Montana airport deboardings for 2002 were slightly above 2001 levels, with less than a 1 percent increase (Figure 3). Montana should be pleased with any increase since most airports and airlines around the country showed declines in 2002. According to the TIA, the airline industry is still down 5 percent from 2001, indicating that air travel recovery has stalled. The American public took to the highways this past year and the numbers show it.
Finally, hotel/motel occupancy in Montana remained virtually the same in 2002 as in 2001 (Figure 4). However, compared to the mountain region, which experienced a 1 percent decrease in occupancy, Montana fared well. To highlight the differences, Montana reported a 2 percent increase in room availability, which generally correlates to a temporary dip in occupancy. The mountain region, on the other hand, experienced a 0.5 percent increase in room availability, but a 1 percent decrease in occupancy.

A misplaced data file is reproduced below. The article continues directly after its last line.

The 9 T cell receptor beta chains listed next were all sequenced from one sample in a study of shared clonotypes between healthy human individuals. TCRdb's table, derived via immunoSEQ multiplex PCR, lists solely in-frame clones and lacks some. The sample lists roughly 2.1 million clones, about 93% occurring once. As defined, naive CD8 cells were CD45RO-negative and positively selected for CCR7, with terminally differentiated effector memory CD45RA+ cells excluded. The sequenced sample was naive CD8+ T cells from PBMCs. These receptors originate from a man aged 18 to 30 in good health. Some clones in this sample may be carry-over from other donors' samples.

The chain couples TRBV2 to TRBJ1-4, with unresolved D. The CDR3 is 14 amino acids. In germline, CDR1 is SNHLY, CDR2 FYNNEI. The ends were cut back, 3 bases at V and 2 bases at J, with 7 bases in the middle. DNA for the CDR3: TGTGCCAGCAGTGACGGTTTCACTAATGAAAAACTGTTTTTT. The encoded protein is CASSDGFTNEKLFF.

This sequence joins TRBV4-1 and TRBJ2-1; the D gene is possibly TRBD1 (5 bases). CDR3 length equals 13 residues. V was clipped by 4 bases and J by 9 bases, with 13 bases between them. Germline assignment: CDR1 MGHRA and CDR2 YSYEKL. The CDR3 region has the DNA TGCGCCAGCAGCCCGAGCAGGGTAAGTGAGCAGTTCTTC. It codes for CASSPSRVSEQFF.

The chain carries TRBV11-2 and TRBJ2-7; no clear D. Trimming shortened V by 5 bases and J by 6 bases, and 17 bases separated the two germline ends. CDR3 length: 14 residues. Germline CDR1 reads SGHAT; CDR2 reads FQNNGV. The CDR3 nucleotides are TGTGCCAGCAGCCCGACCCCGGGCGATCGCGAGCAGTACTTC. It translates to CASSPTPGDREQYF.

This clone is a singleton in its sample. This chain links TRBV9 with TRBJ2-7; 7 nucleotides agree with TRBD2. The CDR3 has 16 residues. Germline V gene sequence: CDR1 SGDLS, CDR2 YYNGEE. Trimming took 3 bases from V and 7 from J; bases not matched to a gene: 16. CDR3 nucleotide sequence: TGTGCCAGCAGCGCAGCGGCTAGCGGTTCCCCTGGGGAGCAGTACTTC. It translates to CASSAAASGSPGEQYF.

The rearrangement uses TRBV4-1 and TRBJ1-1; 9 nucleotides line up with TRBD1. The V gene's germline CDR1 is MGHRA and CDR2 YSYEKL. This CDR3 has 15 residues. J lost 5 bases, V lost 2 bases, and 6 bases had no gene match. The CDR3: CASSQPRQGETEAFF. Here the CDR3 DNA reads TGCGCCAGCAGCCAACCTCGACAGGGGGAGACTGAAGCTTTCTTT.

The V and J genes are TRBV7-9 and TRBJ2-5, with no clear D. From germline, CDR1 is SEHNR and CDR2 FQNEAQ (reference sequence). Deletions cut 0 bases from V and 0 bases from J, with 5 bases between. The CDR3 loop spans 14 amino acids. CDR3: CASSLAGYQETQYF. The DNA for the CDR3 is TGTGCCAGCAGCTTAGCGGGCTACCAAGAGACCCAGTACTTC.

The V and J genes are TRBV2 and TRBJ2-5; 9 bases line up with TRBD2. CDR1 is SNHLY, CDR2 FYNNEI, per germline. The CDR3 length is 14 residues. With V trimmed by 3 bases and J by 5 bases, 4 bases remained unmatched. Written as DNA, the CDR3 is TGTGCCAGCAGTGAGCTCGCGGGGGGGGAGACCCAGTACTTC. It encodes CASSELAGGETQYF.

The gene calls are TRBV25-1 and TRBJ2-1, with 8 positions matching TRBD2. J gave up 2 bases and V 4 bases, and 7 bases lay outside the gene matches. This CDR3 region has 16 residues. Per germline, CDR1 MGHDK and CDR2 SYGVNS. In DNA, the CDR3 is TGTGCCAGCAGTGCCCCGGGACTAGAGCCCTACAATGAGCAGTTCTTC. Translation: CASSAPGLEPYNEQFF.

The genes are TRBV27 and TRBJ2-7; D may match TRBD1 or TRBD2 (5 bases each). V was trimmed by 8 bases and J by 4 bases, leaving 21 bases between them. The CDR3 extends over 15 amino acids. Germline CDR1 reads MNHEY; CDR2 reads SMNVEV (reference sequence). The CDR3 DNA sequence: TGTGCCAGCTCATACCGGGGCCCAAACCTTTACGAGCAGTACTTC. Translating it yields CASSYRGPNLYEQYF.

Travel Expenditures. Preliminary estimates show nonresident travel expenditures of $1.8 billion in Montana during 2002, up 2.3 percent from the previous year (Table 2). With the exception of 1996, when a slight decrease occurred, travel expenditures have grown steadily over the years.
Expenditure patterns of nonresident visitors to the state vary according to purpose of trip. Those whose primary purpose is vacation spend $ 130.58/day/group. Those visiting friends and relatives spend $100.79/day/group, while those simply passing through the state spend $79.01/day/group (Table 3).
* In 2001, total personal income paid by travel-related firms in Montana attributable to nonresident visitor spending totaled nearly $563 million, up 4.9 percent from 2000.
Travel-Generated Income. Personal income derived from the expenditures of nonresident visitors to Montana falls into two categories: employee compensation, which is wages and salary income paid to employees of businesses within the travel industry, and proprietors' income, which is the income of self-employed workers in businesses serving travelers' needs (Table 4).
* On average, every dollar spent by nonresident travelers in Montana in 2001 generated 32.2 cents in wage and salary income for Montana residents. The national equivalent is 30.6 cents.
* Personal income generated by nonresident spending in Montana constituted 2.7 percent of Montana residents' total personal income in 2001, compared to 2.1 percent at the national level.